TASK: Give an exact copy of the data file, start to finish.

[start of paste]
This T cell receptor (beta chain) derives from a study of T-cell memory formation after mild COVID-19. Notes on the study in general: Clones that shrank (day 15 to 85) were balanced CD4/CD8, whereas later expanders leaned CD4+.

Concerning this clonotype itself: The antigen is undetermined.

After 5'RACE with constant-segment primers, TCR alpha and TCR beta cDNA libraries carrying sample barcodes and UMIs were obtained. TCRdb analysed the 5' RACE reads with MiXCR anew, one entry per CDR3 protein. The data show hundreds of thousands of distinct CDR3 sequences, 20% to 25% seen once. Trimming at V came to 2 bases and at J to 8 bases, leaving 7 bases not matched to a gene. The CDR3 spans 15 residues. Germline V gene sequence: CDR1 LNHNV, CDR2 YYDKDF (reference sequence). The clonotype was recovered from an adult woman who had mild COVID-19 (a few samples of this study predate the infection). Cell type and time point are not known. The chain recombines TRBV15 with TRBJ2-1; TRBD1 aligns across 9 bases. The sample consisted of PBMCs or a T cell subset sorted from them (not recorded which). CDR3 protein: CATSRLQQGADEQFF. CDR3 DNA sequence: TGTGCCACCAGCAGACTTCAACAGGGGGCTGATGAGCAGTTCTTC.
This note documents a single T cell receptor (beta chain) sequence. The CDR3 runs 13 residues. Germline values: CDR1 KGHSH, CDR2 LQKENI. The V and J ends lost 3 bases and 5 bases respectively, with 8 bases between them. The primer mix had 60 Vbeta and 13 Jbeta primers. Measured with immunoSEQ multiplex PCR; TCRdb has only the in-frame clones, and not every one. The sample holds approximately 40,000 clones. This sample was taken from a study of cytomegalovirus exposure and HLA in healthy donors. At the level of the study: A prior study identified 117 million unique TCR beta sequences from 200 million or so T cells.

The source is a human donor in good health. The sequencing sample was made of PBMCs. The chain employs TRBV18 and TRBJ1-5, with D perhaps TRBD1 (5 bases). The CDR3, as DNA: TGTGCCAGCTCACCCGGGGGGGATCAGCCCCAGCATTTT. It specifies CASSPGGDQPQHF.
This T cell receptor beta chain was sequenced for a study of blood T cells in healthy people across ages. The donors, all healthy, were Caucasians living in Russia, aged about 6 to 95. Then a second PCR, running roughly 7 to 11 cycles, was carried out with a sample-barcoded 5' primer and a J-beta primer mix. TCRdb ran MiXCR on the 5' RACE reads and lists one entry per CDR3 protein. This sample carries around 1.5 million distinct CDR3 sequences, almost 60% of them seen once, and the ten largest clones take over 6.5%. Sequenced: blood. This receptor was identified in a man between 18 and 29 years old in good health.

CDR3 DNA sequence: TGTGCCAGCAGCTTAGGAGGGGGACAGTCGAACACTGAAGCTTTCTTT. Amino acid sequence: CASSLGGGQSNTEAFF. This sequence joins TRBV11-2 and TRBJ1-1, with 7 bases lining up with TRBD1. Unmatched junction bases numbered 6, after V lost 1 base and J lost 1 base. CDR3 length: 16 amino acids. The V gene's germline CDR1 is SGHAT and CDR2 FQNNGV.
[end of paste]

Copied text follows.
This T cell receptor (beta chain) derives from a study of T-cell memory formation after mild COVID-19. Notes on the study in general: Clones that shrank (day 15 to 85) were balanced CD4/CD8, whereas later expanders leaned CD4+.

Concerning this clonotype itself: The antigen is undetermined.

After 5'RACE with constant-segment primers, TCR alpha and TCR beta cDNA libraries carrying sample barcodes and UMIs were obtained. TCRdb analysed the 5' RACE reads with MiXCR anew, one entry per CDR3 protein. The data show hundreds of thousands of distinct CDR3 sequences, 20% to 25% seen once. Trimming at V came to 2 bases and at J to 8 bases, leaving 7 bases not matched to a gene. The CDR3 spans 15 residues. Germline V gene sequence: CDR1 LNHNV, CDR2 YYDKDF (reference sequence). The clonotype was recovered from an adult woman who had mild COVID-19 (a few samples of this study predate the infection). Cell type and time point are not known. The chain recombines TRBV15 with TRBJ2-1; TRBD1 aligns across 9 bases. The sample consisted of PBMCs or a T cell subset sorted from them (not recorded which). CDR3 protein: CATSRLQQGADEQFF. CDR3 DNA sequence: TGTGCCACCAGCAGACTTCAACAGGGGGCTGATGAGCAGTTCTTC.
This note documents a single T cell receptor (beta chain) sequence. The CDR3 runs 13 residues. Germline values: CDR1 KGHSH, CDR2 LQKENI. The V and J ends lost 3 bases and 5 bases respectively, with 8 bases between them. The primer mix had 60 Vbeta and 13 Jbeta primers. Measured with immunoSEQ multiplex PCR; TCRdb has only the in-frame clones, and not every one. The sample holds approximately 40,000 clones. This sample was taken from a study of cytomegalovirus exposure and HLA in healthy donors. At the level of the study: A prior study identified 117 million unique TCR beta sequences from 200 million or so T cells.

The source is a human donor in good health. The sequencing sample was made of PBMCs. The chain employs TRBV18 and TRBJ1-5, with D perhaps TRBD1 (5 bases). The CDR3, as DNA: TGTGCCAGCTCACCCGGGGGGGATCAGCCCCAGCATTTT. It specifies CASSPGGDQPQHF.
This T cell receptor beta chain was sequenced for a study of blood T cells in healthy people across ages. The donors, all healthy, were Caucasians living in Russia, aged about 6 to 95. Then a second PCR, running roughly 7 to 11 cycles, was carried out with a sample-barcoded 5' primer and a J-beta primer mix. TCRdb ran MiXCR on the 5' RACE reads and lists one entry per CDR3 protein. This sample carries around 1.5 million distinct CDR3 sequences, almost 60% of them seen once, and the ten largest clones take over 6.5%. Sequenced: blood. This receptor was identified in a man between 18 and 29 years old in good health.

CDR3 DNA sequence: TGTGCCAGCAGCTTAGGAGGGGGACAGTCGAACACTGAAGCTTTCTTT. Amino acid sequence: CASSLGGGQSNTEAFF. This sequence joins TRBV11-2 and TRBJ1-1, with 7 bases lining up with TRBD1. Unmatched junction bases numbered 6, after V lost 1 base and J lost 1 base. CDR3 length: 16 amino acids. The V gene's germline CDR1 is SGHAT and CDR2 FQNNGV.